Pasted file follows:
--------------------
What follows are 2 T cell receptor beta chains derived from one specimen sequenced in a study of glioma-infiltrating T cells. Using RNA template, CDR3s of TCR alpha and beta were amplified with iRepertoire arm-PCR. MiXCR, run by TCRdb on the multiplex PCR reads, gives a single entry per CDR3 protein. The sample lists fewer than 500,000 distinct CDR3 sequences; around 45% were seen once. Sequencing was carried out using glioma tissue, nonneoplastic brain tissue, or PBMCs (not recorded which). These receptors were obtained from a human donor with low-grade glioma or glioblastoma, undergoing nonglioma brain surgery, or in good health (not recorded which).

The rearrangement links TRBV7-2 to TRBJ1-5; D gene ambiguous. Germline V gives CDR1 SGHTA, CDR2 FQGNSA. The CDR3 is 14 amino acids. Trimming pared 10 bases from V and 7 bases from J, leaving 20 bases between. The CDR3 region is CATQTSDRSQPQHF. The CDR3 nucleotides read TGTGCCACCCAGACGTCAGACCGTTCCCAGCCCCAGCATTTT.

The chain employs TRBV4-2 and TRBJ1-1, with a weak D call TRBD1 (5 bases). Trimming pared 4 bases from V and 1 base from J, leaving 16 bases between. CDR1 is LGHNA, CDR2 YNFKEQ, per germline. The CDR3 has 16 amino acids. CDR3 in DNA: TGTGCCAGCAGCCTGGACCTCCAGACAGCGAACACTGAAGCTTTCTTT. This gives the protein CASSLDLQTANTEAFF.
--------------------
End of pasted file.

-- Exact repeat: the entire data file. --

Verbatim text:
What follows are 2 T cell receptor beta chains derived from one specimen sequenced in a study of glioma-infiltrating T cells. Using RNA template, CDR3s of TCR alpha and beta were amplified with iRepertoire arm-PCR. MiXCR, run by TCRdb on the multiplex PCR reads, gives a single entry per CDR3 protein. The sample lists fewer than 500,000 distinct CDR3 sequences; around 45% were seen once. Sequencing was carried out using glioma tissue, nonneoplastic brain tissue, or PBMCs (not recorded which). These receptors were obtained from a human donor with low-grade glioma or glioblastoma, undergoing nonglioma brain surgery, or in good health (not recorded which).

The rearrangement links TRBV7-2 to TRBJ1-5; D gene ambiguous. Germline V gives CDR1 SGHTA, CDR2 FQGNSA. The CDR3 is 14 amino acids. Trimming pared 10 bases from V and 7 bases from J, leaving 20 bases between. The CDR3 region is CATQTSDRSQPQHF. The CDR3 nucleotides read TGTGCCACCCAGACGTCAGACCGTTCCCAGCCCCAGCATTTT.

The chain employs TRBV4-2 and TRBJ1-1, with a weak D call TRBD1 (5 bases). Trimming pared 4 bases from V and 1 base from J, leaving 16 bases between. CDR1 is LGHNA, CDR2 YNFKEQ, per germline. The CDR3 has 16 amino acids. CDR3 in DNA: TGTGCCAGCAGCCTGGACCTCCAGACAGCGAACACTGAAGCTTTCTTT. This gives the protein CASSLDLQTANTEAFF.